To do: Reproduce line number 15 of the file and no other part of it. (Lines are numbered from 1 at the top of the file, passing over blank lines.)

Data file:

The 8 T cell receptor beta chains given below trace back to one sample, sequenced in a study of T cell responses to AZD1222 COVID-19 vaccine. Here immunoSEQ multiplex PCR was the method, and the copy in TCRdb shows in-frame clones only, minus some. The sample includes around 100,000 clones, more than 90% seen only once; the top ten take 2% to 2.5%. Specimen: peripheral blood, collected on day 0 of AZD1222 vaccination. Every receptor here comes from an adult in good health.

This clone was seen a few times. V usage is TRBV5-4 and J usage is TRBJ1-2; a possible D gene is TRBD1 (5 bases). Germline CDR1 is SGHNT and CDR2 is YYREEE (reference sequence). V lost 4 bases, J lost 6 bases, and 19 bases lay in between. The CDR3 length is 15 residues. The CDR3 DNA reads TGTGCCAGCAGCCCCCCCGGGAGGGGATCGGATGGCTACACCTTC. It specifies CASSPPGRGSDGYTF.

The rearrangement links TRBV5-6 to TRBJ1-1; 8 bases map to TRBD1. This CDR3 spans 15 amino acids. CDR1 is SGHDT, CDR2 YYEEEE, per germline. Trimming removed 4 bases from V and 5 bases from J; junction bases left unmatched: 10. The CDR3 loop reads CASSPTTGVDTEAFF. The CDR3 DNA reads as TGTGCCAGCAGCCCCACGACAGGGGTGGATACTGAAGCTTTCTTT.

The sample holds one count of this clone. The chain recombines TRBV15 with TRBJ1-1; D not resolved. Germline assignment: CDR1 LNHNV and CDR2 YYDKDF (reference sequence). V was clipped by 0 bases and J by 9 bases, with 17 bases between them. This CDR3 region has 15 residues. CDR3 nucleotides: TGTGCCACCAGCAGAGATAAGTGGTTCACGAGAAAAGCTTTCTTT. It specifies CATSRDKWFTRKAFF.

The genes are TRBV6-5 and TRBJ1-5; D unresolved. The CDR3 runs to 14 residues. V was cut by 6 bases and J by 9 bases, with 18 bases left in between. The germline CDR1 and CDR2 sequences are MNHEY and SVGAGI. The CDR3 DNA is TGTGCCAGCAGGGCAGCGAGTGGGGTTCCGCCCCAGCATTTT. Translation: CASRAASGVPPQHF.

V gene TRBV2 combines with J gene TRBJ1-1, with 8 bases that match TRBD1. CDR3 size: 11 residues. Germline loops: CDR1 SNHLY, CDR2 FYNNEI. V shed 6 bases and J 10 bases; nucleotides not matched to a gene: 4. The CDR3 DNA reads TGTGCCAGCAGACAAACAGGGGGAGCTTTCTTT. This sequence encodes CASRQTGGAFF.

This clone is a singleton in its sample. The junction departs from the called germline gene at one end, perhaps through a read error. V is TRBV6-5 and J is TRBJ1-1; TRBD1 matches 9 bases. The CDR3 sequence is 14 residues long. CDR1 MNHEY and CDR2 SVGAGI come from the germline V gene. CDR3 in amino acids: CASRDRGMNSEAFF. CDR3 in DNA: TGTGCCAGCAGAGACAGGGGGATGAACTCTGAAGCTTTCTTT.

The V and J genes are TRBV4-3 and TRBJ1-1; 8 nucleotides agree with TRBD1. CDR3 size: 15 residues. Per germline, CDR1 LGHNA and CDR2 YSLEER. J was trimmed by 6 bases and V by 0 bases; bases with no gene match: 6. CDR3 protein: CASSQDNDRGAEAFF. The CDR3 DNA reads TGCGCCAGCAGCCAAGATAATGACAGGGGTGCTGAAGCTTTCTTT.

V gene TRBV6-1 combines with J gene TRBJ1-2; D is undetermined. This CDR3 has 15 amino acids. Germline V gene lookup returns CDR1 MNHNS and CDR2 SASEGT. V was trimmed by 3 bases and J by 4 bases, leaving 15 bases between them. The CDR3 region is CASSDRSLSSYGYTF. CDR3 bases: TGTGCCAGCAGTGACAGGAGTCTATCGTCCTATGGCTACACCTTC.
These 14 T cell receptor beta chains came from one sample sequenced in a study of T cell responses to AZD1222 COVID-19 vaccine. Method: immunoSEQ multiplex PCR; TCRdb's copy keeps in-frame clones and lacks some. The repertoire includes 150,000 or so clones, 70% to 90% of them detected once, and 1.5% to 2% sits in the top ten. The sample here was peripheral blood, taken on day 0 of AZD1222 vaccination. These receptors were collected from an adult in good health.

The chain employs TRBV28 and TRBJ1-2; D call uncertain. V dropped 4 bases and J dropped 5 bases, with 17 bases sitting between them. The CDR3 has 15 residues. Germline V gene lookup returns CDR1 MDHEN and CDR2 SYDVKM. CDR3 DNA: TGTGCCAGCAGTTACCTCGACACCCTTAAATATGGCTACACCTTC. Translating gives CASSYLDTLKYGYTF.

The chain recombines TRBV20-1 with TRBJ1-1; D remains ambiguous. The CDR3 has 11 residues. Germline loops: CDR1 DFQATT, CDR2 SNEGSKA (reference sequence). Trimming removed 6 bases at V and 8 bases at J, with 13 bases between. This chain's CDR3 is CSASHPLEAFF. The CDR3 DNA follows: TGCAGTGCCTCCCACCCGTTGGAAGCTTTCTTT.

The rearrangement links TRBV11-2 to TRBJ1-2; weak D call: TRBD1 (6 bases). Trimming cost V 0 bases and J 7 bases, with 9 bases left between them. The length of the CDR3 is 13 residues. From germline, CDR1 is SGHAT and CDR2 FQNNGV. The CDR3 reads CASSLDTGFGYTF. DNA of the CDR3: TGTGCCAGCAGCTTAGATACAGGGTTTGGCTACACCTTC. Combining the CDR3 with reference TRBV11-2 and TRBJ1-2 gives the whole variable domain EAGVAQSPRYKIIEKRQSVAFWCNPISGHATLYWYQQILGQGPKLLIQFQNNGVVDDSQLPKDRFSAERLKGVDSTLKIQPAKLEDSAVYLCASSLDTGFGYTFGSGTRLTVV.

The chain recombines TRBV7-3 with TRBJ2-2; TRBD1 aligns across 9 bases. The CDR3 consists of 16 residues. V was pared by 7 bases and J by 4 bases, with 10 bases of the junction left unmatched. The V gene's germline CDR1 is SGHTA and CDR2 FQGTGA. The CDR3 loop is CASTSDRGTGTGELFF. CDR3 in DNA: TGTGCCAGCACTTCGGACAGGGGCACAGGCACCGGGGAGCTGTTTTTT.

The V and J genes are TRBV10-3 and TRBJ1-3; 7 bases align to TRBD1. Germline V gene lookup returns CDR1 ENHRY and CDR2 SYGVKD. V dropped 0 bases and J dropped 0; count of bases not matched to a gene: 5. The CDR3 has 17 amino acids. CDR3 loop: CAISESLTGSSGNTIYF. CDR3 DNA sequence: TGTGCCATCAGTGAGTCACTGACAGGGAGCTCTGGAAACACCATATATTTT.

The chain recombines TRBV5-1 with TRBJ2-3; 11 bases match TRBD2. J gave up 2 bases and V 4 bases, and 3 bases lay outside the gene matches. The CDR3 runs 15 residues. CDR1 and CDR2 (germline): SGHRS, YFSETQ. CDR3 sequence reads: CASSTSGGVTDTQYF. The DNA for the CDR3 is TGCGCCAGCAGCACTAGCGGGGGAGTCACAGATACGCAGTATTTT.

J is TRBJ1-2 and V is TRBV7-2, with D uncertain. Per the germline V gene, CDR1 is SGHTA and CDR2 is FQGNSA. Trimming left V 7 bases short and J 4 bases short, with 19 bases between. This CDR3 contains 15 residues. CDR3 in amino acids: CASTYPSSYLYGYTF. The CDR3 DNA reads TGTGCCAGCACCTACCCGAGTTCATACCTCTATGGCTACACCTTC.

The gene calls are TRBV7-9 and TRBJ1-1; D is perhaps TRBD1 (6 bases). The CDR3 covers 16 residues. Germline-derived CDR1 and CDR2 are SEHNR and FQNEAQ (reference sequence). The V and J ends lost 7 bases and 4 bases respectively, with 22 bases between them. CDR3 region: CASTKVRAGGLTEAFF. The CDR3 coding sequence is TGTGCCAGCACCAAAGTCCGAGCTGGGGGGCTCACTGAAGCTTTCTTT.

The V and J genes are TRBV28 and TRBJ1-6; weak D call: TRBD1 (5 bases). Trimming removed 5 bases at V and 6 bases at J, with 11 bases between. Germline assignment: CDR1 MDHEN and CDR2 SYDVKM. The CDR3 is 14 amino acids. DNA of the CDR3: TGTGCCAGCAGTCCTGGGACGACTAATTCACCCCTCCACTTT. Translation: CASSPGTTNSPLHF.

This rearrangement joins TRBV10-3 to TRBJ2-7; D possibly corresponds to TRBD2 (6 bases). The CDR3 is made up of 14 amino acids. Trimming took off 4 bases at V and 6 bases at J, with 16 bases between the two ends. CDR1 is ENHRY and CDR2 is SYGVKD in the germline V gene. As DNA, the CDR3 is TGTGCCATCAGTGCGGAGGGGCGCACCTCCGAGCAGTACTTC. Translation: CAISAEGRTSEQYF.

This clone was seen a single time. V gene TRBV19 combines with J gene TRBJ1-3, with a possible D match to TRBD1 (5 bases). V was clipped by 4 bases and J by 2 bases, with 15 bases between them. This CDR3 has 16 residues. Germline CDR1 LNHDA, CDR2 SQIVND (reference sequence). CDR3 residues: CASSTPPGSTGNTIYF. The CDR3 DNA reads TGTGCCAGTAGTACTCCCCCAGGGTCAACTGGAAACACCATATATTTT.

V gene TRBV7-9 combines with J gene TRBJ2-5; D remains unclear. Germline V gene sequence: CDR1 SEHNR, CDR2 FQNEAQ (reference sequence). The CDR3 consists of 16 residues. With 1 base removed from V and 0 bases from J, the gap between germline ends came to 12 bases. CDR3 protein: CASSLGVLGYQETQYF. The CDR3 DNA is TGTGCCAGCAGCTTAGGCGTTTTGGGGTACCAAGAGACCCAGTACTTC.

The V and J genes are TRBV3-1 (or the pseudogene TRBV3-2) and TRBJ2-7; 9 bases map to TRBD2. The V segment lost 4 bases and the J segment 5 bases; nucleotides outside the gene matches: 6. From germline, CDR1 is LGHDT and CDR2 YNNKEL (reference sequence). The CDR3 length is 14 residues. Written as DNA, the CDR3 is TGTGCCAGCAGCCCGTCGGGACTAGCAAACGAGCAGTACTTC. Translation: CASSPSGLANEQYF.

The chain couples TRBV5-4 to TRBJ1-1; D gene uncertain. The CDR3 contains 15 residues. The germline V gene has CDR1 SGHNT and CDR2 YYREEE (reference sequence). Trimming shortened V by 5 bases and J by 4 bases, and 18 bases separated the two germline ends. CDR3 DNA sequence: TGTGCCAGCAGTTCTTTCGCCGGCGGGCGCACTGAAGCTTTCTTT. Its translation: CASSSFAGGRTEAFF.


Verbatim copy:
The V and J genes are TRBV10-3 and TRBJ1-3; 7 bases align to TRBD1. Germline V gene lookup returns CDR1 ENHRY and CDR2 SYGVKD. V dropped 0 bases and J dropped 0; count of bases not matched to a gene: 5. The CDR3 has 17 amino acids. CDR3 loop: CAISESLTGSSGNTIYF. CDR3 DNA sequence: TGTGCCATCAGTGAGTCACTGACAGGGAGCTCTGGAAACACCATATATTTT.